In the US, about one in 50 people live with an unruptured intracranial aneurysm on one of their cerebral arteries, often with no symptoms. Most of these blister-like lesions will never rupture, but when they do, it can be fatal. In fact, according to Cleveland Clinic, about 50% of patients who suffer a ruptured aneurysm will die from a subarachnoid haemorrhage or haemorrhagic stroke. Of those who survive, around 66% suffer permanent brain damage.
When an aneurysm ruptures, emergency treatment is required. Neurosurgeons typically use one of two techniques: neurosurgical clipping (open surgery) or endovascular coiling (a minimally invasive method). In the former, a surgical clip is inserted during craniotomy to isolate the aneurysm from normal circulation. In the latter, a coil is inserted via a catheter. The coil blocks blood flow to the aneurysm, preventing haemorrhage.
Clip or coil?
In 2017, the results of a randomised controlled trial comparing the long-term clinical outcomes and cost-effectiveness of the two methods was published by the London School of Hygiene & Tropical Medicine. Despite similar mortality rates in the first 90 days, fewer patients died in the mid-term (three months to three years) in the endovascular cohort than the open repair group (48% vs 56%). The endovascular group also spent less time in hospital and their treatment incurred lower costs.
The University of California San Diego (UC San Diego) describes the endovascular coiling method as the current standard of care for a ruptured aneurysm. But, despite the benefits, directing the medical device to the cerebral artery is incredibly difficult.
The blood vessels of the cerebral anatomy are among the most tortuous and fragile in the body. During the procedure, a curved-tip guidewire, inserted into an artery near the groin, takes a catheter up through the aorta and into the arteries of the brain. The guidewire is then removed and the coiled tip of the catheter is used to provide treatment. The whole procedure is done under fluoroscopy.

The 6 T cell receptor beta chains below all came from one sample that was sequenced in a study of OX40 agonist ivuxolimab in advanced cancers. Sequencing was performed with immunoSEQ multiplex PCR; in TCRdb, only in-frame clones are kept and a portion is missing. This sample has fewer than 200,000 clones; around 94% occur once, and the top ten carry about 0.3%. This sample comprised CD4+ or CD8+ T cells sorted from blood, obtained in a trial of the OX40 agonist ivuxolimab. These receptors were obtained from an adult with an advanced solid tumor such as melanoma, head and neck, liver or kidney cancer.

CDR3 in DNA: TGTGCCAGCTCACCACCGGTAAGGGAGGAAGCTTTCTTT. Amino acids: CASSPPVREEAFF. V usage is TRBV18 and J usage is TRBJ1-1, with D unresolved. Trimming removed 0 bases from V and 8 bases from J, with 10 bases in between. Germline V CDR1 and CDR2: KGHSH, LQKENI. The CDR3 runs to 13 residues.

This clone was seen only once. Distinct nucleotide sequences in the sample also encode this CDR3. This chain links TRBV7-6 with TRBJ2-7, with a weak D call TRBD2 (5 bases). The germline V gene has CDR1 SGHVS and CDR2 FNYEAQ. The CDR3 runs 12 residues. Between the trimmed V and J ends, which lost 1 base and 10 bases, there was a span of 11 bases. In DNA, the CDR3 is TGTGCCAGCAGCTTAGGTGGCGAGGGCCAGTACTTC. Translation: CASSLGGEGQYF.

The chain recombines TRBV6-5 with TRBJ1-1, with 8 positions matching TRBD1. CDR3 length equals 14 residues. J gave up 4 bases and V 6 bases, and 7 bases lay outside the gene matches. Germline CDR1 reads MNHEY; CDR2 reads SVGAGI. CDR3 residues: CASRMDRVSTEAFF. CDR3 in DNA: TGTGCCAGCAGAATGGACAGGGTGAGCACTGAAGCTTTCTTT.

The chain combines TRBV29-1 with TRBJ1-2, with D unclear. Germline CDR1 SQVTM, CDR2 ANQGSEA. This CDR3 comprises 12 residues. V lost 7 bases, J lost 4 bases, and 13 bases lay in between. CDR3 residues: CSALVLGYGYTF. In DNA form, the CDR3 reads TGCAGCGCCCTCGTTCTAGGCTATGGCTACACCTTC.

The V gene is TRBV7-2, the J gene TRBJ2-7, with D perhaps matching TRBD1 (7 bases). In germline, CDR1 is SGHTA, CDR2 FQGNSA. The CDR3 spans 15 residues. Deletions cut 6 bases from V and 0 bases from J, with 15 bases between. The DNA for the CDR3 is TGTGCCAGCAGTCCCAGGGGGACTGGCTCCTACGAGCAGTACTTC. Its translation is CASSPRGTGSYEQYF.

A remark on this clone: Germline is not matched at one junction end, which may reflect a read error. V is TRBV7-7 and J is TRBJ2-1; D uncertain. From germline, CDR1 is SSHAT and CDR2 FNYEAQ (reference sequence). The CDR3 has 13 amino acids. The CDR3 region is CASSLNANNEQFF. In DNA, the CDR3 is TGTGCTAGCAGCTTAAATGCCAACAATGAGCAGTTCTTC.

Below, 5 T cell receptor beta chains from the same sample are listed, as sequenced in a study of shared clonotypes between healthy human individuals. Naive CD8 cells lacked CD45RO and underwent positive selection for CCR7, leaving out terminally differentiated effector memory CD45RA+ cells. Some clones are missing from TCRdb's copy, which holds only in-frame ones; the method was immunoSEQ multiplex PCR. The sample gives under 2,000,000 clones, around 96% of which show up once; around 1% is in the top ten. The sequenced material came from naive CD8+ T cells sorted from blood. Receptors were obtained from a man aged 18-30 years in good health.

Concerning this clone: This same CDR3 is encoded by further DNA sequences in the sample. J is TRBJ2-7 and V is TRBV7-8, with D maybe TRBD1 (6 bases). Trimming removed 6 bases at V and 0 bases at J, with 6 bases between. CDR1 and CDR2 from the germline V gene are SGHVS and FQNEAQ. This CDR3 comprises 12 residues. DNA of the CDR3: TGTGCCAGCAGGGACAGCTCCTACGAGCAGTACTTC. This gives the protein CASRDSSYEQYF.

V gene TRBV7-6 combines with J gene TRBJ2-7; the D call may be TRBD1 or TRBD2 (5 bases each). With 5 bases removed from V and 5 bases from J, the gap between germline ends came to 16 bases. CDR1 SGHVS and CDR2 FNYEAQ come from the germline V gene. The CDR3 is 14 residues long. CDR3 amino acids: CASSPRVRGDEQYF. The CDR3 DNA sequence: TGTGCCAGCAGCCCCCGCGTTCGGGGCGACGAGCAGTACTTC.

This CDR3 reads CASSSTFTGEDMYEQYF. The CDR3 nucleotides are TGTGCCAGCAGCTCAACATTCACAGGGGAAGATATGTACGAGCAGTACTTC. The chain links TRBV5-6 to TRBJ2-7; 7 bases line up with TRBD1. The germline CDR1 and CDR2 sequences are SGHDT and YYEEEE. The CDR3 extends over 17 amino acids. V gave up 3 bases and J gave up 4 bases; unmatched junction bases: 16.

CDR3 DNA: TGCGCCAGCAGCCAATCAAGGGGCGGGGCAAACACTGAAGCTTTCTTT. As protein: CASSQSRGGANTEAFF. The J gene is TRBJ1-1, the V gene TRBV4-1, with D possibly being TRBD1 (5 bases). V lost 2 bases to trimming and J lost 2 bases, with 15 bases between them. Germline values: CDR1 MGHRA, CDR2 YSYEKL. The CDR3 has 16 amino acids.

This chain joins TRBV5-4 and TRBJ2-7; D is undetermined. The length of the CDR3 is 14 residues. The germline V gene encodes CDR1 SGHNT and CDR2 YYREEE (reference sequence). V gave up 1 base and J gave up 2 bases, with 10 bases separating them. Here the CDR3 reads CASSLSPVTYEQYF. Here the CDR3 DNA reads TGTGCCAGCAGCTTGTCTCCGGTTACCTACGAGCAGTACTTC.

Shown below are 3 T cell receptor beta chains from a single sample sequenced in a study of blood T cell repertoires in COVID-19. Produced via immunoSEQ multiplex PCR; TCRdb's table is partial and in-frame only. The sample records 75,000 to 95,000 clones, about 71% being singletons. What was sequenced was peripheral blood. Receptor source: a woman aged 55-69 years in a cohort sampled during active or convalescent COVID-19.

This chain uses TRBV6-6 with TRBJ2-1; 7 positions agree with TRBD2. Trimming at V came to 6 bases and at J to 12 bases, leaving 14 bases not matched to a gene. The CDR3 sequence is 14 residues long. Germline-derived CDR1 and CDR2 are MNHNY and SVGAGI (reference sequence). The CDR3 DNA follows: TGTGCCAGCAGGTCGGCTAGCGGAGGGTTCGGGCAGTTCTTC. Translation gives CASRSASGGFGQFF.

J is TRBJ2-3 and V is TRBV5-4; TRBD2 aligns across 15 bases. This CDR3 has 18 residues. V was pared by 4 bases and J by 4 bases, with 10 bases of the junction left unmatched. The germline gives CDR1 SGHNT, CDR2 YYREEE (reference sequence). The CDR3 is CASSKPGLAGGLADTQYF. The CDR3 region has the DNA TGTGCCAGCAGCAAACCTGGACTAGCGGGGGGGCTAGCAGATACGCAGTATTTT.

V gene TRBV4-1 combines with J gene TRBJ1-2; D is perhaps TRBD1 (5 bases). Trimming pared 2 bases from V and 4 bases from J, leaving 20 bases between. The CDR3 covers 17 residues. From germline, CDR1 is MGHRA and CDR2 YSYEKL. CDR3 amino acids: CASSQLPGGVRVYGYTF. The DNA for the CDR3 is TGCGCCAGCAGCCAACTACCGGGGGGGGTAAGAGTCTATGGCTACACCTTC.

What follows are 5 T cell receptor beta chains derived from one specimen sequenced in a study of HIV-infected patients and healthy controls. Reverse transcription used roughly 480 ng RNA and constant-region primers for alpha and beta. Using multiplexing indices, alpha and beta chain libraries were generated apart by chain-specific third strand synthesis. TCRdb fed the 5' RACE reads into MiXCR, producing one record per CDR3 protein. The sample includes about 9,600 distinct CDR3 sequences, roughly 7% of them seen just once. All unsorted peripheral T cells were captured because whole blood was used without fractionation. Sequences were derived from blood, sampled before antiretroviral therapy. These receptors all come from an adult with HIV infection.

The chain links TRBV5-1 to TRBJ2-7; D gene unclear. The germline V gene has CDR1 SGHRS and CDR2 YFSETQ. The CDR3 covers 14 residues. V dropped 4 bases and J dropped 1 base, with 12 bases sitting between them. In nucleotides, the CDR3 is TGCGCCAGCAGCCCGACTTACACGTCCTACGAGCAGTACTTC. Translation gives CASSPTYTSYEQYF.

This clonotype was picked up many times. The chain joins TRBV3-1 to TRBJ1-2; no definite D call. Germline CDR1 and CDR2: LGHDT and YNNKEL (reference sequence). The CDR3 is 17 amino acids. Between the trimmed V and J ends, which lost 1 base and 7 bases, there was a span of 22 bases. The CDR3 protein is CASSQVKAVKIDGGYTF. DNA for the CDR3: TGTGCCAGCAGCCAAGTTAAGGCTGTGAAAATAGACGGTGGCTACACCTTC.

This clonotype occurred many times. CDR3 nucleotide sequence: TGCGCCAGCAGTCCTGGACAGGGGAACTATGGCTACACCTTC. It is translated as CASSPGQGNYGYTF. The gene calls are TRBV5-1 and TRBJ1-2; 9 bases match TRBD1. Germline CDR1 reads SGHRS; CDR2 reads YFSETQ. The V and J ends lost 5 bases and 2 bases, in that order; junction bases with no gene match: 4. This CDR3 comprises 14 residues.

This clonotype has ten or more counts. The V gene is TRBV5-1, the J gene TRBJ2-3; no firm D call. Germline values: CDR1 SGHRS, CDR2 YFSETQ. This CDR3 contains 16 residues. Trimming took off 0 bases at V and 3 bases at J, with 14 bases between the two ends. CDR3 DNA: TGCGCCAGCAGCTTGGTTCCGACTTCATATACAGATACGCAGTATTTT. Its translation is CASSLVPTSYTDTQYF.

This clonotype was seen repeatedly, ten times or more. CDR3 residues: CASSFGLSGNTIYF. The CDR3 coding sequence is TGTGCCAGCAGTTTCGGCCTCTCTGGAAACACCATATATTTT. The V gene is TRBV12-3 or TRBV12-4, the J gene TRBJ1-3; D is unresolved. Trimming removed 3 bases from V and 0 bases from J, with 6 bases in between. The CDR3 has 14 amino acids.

Precision components for complex procedures
Manufacturing the devices required for minimally invasive neurovascular surgeries such as intracranial aneurysm repair have introduced significant challenges for the medical device industry. According to UC San Diego, such instruments need to be smaller than one millimetre in diameter and about five feet long. These specifications have pushed the boundaries of traditional manufacturing techniques used for catheters and guidewires. Medical device makers, in partnership with their medical wire contract manufacturers, have stepped up to answer the needs of the sector with microcatheters and microguidewires.
Custom Wire Technologies (CWT), a US-based contract manufacturer of custom-made medical wire components, has been a key partner along this journey. Throughout its 20 years in business, the company has built up a high level of expertise in the manufacture of micro-scale components for catheters and guidewires.
“Not all medical device companies can claim they have been producing micro coils since their inception,” says Jim Boldig, director of engineering at CWT. “When CWT was founded in 2002, one of the first machines purchased was a machine which specialised in producing micro coils.”
Everything produced at the CWT facility in Port Washington, Wisconsin is custom-designed to the specific requirements of medical device companies.
“There’s no project too small, but every project is important to the customer, and we like to treat each project as if it were our own. Ultimately, their success is hinged on that project succeeding,” says Boldig.
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